Sat, 7 November 2009
A script by Raymond Chandler. Veronica Lake, Alan Ladd, and William Bendix in leading roles. Costumes by the great Edith Head, and cinematography by Lionel Lindon, who had been nominated for best cinematography just the year before for the Oscar sensation GOING MY WAY. In short, THE BLUE DAHLIA seems to have everything going it’s way. Why, then, does the film fail to deliver the emotional impact of near contemporary titles like THE KILLERS or THE BIG SLEEP? To frame an answer to this question, we must first displace the many frames through which we have become accustomed to viewing the film—most notably Producer John Houseman’s apocryphal account of how Chandler’s alcoholism impacted the screenplay. If we divest ourselves of these frames and really focus on the film, we see that Chandler’s script rescues, rather than compromises, this movie. THE BLUE DAHLIA is more a victim of an identity crisis, a film unable for reasons of censorship and limited artistic vision to commit fully to the noir worldview that came home full force in 1946. And thus, as a marginal success, it’s a film that can teach us a great deal about how noir came to be both a dominant Hollywood style and a philosophical stance.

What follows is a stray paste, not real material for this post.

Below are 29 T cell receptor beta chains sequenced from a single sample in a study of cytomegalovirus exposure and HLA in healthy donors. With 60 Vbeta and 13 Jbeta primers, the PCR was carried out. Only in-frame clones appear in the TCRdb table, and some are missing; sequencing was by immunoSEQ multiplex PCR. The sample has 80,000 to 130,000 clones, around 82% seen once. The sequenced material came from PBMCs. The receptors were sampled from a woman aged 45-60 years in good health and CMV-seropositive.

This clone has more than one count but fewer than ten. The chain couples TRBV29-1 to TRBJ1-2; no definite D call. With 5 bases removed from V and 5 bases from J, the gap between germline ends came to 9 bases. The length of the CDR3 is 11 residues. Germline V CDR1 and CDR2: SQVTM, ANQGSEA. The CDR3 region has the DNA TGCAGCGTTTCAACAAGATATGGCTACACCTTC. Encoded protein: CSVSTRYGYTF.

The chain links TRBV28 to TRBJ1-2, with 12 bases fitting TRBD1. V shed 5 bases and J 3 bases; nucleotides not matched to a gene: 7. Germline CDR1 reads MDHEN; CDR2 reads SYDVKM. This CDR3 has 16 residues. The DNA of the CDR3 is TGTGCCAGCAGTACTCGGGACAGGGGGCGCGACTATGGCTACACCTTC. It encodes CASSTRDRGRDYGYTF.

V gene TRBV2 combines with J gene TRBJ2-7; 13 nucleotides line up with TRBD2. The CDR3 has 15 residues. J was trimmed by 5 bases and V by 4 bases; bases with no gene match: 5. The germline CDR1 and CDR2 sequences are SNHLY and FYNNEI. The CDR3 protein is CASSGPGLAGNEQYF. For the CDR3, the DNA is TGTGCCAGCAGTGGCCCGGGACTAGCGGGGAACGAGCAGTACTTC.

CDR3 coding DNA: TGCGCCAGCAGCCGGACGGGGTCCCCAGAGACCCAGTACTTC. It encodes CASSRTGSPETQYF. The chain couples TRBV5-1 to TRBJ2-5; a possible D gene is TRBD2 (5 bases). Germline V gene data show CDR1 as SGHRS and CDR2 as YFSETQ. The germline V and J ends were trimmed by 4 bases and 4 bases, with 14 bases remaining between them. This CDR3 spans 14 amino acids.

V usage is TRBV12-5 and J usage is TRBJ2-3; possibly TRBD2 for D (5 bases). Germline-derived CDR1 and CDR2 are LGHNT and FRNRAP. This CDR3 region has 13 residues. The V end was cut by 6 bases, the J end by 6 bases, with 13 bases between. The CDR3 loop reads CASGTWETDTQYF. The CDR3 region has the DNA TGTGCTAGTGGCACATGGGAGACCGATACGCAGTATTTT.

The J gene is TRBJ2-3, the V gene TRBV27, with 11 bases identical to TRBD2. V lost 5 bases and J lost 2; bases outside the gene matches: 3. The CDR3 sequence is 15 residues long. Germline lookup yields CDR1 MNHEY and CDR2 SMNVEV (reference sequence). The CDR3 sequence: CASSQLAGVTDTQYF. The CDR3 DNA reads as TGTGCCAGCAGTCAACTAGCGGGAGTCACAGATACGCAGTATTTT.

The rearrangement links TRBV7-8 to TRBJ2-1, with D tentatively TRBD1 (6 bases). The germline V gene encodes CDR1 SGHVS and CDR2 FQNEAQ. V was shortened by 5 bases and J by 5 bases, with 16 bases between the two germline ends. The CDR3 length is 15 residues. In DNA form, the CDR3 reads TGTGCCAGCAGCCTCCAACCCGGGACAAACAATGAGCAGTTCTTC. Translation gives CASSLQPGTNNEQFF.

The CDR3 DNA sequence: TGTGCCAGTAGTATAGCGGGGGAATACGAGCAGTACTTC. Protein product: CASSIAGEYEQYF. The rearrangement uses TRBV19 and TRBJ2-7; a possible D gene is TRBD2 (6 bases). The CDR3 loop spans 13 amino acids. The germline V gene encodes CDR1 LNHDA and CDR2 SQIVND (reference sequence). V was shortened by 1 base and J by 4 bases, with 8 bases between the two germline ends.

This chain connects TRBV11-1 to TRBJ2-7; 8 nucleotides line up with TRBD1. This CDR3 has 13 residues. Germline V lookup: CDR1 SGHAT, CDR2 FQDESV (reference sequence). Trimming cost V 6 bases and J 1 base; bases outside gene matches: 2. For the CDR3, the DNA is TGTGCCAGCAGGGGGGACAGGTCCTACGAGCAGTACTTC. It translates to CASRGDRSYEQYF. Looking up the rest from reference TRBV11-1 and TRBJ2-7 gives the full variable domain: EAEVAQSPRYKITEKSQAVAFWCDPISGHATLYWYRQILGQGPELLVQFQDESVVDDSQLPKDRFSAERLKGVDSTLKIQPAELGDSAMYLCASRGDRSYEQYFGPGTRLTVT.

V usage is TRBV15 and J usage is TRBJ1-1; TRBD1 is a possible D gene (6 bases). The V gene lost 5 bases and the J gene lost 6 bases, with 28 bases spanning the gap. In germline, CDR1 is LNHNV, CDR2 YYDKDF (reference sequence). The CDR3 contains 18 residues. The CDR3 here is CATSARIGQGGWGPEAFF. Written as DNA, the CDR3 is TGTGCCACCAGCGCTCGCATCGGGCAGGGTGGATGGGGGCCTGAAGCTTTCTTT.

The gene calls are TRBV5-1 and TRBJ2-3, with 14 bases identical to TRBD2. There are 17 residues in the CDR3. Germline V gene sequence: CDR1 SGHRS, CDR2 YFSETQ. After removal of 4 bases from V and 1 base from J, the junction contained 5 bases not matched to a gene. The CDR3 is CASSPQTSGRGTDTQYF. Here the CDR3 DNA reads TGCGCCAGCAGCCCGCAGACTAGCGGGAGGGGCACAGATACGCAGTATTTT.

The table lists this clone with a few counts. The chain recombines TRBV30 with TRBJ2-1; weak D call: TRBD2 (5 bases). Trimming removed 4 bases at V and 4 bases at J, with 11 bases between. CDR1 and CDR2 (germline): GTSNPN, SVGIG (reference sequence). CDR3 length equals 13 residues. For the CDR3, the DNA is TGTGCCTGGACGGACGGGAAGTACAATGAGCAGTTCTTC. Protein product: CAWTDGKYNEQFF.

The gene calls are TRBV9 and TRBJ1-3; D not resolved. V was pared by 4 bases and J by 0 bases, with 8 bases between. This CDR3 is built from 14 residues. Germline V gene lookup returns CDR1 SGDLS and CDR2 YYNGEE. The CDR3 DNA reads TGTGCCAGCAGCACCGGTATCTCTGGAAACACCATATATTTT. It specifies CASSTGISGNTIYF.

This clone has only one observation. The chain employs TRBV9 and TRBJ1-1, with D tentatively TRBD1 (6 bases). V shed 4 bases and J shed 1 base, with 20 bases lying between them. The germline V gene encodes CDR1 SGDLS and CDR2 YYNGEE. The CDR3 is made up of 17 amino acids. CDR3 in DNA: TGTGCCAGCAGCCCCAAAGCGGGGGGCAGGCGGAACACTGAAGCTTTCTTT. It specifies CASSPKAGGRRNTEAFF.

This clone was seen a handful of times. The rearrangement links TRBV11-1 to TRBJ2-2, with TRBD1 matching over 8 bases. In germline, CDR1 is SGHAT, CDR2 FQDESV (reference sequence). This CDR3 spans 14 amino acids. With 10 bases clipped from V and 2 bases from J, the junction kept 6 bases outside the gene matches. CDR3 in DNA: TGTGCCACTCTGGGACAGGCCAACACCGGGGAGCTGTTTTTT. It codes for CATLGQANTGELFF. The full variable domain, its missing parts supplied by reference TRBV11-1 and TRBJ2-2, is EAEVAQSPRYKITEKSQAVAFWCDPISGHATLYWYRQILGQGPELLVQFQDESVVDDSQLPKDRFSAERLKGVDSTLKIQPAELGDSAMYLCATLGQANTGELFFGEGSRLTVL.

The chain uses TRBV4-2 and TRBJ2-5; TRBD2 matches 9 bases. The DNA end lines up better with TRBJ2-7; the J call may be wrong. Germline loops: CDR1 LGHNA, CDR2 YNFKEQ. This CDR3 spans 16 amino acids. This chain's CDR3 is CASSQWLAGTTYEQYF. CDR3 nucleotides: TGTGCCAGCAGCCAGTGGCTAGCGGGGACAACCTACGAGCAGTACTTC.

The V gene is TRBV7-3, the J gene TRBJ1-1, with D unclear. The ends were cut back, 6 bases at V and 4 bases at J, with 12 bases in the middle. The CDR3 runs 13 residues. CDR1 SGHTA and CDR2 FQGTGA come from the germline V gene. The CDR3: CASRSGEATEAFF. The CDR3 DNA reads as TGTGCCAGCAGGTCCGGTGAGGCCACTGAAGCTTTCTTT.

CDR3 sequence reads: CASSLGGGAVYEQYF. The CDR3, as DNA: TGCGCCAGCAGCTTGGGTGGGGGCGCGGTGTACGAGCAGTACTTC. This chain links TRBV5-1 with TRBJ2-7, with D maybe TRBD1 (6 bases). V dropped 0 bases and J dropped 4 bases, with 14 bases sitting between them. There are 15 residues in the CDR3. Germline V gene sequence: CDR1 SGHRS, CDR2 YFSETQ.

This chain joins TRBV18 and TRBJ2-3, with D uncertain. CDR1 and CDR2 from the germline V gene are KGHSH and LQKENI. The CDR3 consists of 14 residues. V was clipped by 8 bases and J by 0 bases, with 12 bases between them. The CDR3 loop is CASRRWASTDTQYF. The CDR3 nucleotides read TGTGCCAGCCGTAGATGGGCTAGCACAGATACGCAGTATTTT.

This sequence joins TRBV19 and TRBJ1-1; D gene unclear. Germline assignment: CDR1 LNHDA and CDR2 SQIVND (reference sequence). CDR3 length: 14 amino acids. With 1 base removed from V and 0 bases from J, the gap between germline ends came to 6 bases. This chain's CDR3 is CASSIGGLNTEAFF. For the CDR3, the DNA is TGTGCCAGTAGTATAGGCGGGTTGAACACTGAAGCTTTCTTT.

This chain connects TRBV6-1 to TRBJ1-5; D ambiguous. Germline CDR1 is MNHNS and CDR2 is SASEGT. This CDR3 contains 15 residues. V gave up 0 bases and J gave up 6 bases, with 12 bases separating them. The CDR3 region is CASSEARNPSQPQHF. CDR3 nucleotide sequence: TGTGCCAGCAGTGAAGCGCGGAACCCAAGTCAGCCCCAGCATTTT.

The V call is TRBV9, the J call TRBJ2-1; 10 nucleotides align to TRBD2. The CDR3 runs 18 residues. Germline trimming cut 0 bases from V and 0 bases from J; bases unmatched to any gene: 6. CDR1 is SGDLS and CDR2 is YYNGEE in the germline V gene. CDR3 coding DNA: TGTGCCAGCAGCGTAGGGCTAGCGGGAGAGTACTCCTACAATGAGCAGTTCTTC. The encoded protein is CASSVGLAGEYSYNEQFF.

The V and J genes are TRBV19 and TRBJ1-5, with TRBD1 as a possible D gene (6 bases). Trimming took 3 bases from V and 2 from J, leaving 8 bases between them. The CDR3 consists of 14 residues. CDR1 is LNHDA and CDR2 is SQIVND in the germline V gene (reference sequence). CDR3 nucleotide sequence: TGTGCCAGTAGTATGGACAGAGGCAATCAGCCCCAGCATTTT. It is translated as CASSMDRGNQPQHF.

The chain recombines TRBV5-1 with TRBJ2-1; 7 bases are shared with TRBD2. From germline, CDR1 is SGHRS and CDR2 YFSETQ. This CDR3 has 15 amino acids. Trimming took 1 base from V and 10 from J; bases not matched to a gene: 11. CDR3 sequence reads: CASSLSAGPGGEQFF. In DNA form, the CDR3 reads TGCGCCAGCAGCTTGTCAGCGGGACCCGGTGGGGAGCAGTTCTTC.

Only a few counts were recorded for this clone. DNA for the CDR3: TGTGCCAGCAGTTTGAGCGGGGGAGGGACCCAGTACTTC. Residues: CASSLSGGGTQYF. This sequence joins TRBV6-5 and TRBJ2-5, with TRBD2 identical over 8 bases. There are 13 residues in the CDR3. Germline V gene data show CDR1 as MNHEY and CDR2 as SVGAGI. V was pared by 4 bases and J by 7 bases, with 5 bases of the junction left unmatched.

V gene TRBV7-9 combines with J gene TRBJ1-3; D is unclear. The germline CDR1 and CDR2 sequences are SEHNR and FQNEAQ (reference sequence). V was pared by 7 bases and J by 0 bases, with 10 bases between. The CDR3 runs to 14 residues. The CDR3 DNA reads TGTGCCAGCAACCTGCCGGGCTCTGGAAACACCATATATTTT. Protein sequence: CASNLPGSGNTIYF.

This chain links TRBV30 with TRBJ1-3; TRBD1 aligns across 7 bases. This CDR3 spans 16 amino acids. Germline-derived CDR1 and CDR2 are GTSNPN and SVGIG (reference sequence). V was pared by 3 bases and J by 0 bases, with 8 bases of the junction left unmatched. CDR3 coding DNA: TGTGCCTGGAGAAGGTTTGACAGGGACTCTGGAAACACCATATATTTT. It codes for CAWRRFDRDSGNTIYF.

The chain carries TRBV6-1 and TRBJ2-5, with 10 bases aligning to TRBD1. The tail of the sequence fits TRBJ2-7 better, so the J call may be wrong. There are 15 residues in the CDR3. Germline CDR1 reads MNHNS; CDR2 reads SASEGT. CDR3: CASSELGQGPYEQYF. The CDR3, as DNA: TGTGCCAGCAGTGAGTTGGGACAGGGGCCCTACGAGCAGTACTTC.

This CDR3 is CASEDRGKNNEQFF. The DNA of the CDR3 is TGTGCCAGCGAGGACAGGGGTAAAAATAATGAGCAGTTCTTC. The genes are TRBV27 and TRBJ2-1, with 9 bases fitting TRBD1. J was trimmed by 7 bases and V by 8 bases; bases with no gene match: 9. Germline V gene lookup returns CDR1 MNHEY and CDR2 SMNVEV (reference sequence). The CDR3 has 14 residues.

Mon, 24 August 2009
In this episode, guest investigator Jeffrey Peters (Associate Professor of Modern and Classical Languages at the University of Kentucky), leads a panel of five undergraduate students from his Honors Program course "French Film Noir" in a discussion of Jean-Luc Godard's 1964 BAND OF OUTSIDERS (Bande à part), starring Anna Karina, Sami Frey, and Claude Brasseur. Jeff is a specialist in early modern French literature and culture, poetics and rhetoric, and film studies, and former chair of the Division of French and Italian at UK. He is joined by Honor students Bethany Futrell, Jesseca Johnson, Ryan Palmer, Nick Purol, and Daniel Robbins. To leave a comment on this episode, or make a donation to the podcast, please visit Out of the Past: Investigating Film Noir at http://outofthepast.libsyn.com.